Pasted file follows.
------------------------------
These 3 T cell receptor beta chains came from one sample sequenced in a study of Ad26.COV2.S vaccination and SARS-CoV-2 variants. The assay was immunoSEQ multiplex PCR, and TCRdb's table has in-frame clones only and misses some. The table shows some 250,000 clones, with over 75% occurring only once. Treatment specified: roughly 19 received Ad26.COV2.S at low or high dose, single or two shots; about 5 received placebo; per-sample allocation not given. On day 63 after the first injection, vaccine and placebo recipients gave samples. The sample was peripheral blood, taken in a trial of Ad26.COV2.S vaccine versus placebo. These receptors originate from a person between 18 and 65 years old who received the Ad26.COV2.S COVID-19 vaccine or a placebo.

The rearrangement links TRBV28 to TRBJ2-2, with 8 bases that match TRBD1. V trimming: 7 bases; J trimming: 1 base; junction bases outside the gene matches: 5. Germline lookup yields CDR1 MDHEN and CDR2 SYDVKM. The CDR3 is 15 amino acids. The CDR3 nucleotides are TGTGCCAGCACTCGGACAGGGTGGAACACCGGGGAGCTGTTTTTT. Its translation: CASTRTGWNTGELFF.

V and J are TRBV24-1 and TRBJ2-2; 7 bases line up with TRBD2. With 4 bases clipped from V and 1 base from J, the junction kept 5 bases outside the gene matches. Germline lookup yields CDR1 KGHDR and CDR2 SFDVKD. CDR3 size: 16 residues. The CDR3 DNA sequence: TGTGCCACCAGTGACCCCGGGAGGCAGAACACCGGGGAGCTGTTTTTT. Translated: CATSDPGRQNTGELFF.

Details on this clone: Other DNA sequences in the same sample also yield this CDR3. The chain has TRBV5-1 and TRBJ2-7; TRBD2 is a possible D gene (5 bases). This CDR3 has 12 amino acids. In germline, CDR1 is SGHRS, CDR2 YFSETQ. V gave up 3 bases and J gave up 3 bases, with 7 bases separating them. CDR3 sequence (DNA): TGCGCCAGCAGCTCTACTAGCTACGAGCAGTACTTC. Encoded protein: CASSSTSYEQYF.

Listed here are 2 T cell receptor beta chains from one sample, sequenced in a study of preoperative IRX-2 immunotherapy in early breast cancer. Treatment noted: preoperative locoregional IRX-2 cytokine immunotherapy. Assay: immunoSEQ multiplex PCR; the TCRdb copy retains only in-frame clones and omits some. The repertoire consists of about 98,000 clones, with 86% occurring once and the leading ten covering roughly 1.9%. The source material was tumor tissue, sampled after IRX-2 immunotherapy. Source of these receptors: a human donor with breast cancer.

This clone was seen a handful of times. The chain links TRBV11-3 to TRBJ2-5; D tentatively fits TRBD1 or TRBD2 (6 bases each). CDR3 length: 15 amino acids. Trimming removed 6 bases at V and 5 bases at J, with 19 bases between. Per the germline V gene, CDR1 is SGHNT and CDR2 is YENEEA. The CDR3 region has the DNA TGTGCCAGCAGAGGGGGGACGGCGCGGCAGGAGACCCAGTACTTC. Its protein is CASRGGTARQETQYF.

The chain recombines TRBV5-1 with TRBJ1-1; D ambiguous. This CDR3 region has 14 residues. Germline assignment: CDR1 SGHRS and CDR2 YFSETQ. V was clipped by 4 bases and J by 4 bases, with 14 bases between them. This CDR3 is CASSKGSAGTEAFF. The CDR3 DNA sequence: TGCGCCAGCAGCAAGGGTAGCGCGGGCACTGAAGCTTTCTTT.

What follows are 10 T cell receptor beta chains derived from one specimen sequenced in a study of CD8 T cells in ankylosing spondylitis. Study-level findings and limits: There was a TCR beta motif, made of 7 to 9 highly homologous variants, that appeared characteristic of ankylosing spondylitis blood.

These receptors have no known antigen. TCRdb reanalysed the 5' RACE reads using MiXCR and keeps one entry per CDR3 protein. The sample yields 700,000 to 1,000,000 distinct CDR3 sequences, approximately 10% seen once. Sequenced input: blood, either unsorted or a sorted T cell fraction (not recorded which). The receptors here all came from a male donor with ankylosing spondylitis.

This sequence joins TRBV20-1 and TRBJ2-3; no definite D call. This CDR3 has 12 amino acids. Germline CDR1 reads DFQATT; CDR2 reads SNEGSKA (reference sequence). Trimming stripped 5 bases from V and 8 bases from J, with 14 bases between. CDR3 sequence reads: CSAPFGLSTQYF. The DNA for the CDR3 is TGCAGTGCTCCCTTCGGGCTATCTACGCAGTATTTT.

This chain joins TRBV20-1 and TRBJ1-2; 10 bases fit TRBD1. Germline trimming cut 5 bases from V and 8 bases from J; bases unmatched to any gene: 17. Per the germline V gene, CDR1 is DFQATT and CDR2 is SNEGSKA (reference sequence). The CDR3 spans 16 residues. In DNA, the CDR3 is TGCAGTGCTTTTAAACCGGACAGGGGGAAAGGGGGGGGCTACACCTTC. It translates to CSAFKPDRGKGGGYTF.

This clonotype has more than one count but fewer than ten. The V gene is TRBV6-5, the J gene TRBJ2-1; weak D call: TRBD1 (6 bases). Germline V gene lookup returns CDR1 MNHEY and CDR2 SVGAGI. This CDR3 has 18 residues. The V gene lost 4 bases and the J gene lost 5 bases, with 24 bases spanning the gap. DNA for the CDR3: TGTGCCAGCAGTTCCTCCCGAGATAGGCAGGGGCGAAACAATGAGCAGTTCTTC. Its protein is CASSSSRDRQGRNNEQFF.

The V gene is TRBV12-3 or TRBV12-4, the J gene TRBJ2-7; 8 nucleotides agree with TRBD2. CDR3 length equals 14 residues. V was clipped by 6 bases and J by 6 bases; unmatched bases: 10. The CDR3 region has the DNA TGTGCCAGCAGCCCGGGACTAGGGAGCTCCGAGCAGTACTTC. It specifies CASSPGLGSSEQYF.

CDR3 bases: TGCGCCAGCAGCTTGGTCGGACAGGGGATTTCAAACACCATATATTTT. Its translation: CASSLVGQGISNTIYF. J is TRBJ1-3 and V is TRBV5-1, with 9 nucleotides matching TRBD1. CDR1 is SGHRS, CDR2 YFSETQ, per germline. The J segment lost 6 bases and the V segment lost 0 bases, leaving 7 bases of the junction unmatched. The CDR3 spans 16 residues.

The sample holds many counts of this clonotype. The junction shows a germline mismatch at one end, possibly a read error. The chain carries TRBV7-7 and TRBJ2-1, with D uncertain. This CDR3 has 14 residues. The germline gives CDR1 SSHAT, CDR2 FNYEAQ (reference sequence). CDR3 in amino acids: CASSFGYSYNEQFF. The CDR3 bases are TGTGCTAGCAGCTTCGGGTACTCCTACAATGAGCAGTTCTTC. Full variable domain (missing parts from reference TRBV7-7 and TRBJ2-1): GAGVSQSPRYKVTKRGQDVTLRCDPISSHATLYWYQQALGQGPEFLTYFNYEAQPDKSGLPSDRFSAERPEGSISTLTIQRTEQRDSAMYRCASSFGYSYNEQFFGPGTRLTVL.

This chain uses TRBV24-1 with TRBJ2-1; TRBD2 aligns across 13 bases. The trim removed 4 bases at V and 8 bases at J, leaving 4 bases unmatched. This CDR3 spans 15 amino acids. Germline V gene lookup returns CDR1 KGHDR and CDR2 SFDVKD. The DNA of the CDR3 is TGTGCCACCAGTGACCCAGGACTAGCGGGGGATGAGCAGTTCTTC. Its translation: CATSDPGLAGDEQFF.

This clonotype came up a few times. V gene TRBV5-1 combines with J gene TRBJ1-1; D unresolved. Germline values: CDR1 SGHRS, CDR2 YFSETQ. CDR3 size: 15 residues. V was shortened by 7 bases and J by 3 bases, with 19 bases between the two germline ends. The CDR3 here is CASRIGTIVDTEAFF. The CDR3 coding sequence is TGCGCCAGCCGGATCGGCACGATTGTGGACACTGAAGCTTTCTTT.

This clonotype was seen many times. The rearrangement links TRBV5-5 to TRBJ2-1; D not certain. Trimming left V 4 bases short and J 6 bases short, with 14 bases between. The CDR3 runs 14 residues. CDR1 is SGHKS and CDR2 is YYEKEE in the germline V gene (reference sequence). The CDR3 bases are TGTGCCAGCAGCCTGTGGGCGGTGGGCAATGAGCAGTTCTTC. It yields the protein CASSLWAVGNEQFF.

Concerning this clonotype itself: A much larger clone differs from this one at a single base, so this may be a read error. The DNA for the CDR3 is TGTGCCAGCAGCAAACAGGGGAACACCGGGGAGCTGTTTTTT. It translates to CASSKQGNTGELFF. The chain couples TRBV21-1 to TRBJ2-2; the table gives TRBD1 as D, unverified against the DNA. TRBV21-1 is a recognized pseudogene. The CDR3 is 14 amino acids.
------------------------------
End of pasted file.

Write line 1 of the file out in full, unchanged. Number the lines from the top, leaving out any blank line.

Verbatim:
These 3 T cell receptor beta chains came from one sample sequenced in a study of Ad26.COV2.S vaccination and SARS-CoV-2 variants. The assay was immunoSEQ multiplex PCR, and TCRdb's table has in-frame clones only and misses some. The table shows some 250,000 clones, with over 75% occurring only once. Treatment specified: roughly 19 received Ad26.COV2.S at low or high dose, single or two shots; about 5 received placebo; per-sample allocation not given. On day 63 after the first injection, vaccine and placebo recipients gave samples. The sample was peripheral blood, taken in a trial of Ad26.COV2.S vaccine versus placebo. These receptors originate from a person between 18 and 65 years old who received the Ad26.COV2.S COVID-19 vaccine or a placebo.